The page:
This disc is the first ever to offer the complete Shostakovich score to the 1964 Grigori Kozintsev film Hamlet. Actually, it contains a bit more: track 6 for example, "The Ball," presents music not heard in the film, music the composer wrote apparently because he wanted to reach a logical ending, even if in the film the music just fades away. There are 23 numbers in all, with a total timing of over 62 minutes. Stylistically, the music is related to the Eleventh (1957) and Thirteenth (1962) symphonies, but is of course less developmental and more programmatic, coming across as a sort of tone poem made up of many short movements. While there is a fair amount of bright, even happy music in the score, the mood is generally dark and intense, appropriately so considering the subject matter: Shakespeare's Hamlet is, after all, hardly a comedy. The music doesn't skim surfaces, either – it haunts, it sasses, it laughs, and it plumbs the depths.
Apple Corps Ltd. and Universal Music Group are pleased to announce global release plans for The Beatles: Live At The Hollywood Bowl, a new album that captures the joyous exuberance of the band’s three sold-out concerts at Los Angeles’ Hollywood Bowl in 1964 and 1965. A companion to The Beatles: Eight Days A Week - The Touring Years, Academy Award®-winner Ron Howard’s authorized and highly anticipated documentary feature film about the band’s early career, The Beatles: Live At The Hollywood Bowl will be released worldwide on CD and for digital download and streaming on September 9, followed by a 180-gram gatefold vinyl LP on November 18.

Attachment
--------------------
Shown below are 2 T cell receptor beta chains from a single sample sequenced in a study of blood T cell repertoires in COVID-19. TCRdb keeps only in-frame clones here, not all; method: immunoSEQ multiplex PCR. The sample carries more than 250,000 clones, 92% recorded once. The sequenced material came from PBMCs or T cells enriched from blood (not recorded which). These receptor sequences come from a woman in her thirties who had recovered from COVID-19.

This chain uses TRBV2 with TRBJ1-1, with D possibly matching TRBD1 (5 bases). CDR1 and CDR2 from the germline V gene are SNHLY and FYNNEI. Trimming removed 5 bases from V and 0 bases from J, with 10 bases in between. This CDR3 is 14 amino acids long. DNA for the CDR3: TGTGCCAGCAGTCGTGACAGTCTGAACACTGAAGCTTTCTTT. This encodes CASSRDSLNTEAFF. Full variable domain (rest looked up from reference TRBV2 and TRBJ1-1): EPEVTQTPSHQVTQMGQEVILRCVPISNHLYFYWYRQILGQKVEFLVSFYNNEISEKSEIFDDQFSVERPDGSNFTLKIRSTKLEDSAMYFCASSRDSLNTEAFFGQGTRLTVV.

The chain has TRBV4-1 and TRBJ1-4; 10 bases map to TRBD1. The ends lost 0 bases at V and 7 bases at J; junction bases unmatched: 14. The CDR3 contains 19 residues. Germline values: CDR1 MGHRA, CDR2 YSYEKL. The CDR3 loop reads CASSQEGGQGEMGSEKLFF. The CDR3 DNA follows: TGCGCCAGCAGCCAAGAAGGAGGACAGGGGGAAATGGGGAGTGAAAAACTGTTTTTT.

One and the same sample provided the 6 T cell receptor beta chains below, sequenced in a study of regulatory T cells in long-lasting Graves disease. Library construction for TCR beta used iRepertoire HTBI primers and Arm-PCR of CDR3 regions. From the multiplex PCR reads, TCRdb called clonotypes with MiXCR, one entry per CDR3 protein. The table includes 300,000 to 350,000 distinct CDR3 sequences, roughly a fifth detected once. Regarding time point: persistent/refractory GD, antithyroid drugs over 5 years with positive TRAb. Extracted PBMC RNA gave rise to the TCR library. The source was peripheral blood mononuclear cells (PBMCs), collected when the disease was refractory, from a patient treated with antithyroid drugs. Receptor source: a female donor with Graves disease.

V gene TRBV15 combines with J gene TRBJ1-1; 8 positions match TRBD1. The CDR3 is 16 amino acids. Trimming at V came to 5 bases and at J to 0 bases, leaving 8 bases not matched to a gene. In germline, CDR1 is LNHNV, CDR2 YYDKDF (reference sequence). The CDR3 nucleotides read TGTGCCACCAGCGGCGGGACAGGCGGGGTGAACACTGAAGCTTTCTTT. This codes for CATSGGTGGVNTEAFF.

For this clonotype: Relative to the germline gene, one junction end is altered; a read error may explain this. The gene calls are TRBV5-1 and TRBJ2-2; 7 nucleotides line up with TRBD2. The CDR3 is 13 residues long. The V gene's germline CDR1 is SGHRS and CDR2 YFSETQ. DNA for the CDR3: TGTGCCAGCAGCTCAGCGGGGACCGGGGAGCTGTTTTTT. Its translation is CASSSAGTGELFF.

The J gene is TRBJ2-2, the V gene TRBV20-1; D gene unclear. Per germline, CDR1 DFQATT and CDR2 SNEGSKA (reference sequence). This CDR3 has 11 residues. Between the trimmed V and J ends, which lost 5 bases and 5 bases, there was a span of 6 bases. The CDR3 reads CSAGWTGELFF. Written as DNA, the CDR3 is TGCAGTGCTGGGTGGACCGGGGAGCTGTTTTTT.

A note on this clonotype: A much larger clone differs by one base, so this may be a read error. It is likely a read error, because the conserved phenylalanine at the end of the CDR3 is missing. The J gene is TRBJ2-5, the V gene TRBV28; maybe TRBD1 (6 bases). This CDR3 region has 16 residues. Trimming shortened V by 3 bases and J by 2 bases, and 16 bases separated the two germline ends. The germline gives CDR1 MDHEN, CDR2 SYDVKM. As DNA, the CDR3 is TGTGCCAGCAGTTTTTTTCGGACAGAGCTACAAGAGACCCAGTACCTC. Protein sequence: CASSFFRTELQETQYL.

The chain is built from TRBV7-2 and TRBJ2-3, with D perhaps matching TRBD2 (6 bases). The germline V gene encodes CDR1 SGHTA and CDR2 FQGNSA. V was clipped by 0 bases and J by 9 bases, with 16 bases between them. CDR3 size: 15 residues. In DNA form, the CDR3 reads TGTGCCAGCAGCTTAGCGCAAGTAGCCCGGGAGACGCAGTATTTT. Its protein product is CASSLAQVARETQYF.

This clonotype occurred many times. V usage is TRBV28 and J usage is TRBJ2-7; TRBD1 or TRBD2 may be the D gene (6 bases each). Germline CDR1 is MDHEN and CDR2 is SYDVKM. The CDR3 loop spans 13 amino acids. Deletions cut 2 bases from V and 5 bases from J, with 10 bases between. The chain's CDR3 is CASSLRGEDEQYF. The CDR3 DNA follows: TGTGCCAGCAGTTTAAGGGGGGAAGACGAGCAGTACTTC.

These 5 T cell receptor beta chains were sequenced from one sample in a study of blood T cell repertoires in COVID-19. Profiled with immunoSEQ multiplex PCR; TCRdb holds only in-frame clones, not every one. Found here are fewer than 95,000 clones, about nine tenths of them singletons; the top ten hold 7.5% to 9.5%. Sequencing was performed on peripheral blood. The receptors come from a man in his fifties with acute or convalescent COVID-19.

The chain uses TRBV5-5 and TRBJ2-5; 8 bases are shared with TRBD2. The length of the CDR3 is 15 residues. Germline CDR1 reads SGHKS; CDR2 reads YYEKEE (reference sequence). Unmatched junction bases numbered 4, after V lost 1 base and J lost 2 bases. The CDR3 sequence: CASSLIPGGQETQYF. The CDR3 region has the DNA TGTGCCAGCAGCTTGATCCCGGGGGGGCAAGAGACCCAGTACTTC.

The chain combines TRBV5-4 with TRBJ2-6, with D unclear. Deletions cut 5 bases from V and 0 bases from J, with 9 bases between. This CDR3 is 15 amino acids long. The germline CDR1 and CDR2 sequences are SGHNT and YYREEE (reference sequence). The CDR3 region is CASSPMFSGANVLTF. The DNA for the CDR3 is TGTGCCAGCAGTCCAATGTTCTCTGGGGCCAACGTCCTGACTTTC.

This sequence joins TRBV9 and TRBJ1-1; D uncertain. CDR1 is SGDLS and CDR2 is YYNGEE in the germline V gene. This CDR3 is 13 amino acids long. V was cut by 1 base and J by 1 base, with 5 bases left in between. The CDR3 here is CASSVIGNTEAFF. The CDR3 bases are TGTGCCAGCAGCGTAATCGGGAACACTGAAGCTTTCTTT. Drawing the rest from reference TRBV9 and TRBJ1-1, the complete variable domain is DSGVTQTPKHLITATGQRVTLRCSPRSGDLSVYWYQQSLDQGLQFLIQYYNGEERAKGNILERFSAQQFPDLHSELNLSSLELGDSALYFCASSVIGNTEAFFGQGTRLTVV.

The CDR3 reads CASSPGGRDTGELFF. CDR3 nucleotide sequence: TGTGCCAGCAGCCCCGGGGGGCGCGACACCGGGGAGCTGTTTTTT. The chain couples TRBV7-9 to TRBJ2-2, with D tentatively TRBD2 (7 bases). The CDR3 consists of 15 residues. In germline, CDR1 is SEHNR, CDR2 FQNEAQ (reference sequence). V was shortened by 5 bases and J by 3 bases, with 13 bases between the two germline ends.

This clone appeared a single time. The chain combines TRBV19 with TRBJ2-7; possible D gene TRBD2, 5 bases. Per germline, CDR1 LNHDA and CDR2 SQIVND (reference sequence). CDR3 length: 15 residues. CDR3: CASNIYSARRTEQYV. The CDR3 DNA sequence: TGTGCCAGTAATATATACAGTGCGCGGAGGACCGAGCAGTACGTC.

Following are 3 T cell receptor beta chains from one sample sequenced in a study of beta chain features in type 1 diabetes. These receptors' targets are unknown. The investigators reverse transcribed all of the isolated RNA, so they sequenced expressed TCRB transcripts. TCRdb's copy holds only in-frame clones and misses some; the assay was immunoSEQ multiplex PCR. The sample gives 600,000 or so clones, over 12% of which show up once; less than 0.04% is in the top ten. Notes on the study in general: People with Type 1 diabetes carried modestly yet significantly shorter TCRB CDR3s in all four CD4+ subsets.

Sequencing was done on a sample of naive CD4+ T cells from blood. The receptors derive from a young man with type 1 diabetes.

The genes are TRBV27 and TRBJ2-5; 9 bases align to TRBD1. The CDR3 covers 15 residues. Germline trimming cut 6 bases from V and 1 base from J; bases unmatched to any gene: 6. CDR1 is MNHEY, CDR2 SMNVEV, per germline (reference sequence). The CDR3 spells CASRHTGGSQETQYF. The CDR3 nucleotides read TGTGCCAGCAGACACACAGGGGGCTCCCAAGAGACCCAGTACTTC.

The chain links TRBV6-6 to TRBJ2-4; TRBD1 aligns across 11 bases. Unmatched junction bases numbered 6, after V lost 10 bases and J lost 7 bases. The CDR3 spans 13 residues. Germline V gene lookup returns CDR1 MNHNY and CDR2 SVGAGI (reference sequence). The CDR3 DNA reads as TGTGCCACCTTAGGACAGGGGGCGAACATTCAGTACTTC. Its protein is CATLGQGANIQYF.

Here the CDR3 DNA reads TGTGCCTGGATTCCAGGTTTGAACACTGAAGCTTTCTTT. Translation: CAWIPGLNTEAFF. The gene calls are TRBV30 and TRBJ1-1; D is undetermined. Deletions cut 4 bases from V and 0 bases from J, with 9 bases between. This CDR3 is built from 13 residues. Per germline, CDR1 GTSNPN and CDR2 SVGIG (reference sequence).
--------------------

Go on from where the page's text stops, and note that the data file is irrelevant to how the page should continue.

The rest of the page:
Pasolini created the most enduring expression of the story of Jesus yet seen on the screen, before or since. 'The Gospel According to St. Matthew" makes most other representations on the medium of film seem like a pale and poor imitation. Perfect in so many senses that the director still had time to include his own political sensibilities into his marvelous visage of Christ. The acting was excellent, as is was the casting and the limited use of camera angles and effects shows a sparing humility to the ode this film was obviously paying homage to. How this same guy made 'Salo' is beyond me. The choice of music, although questionable by some, seems the pin-point counter balance juxtaposing the onscreen events… Billie Holliday to Bach. It all works like an extreme expression of love overflowing onto your awestruck gaze. This film may not be perfect in others eyes, but it was in mine.Gary W. Tooze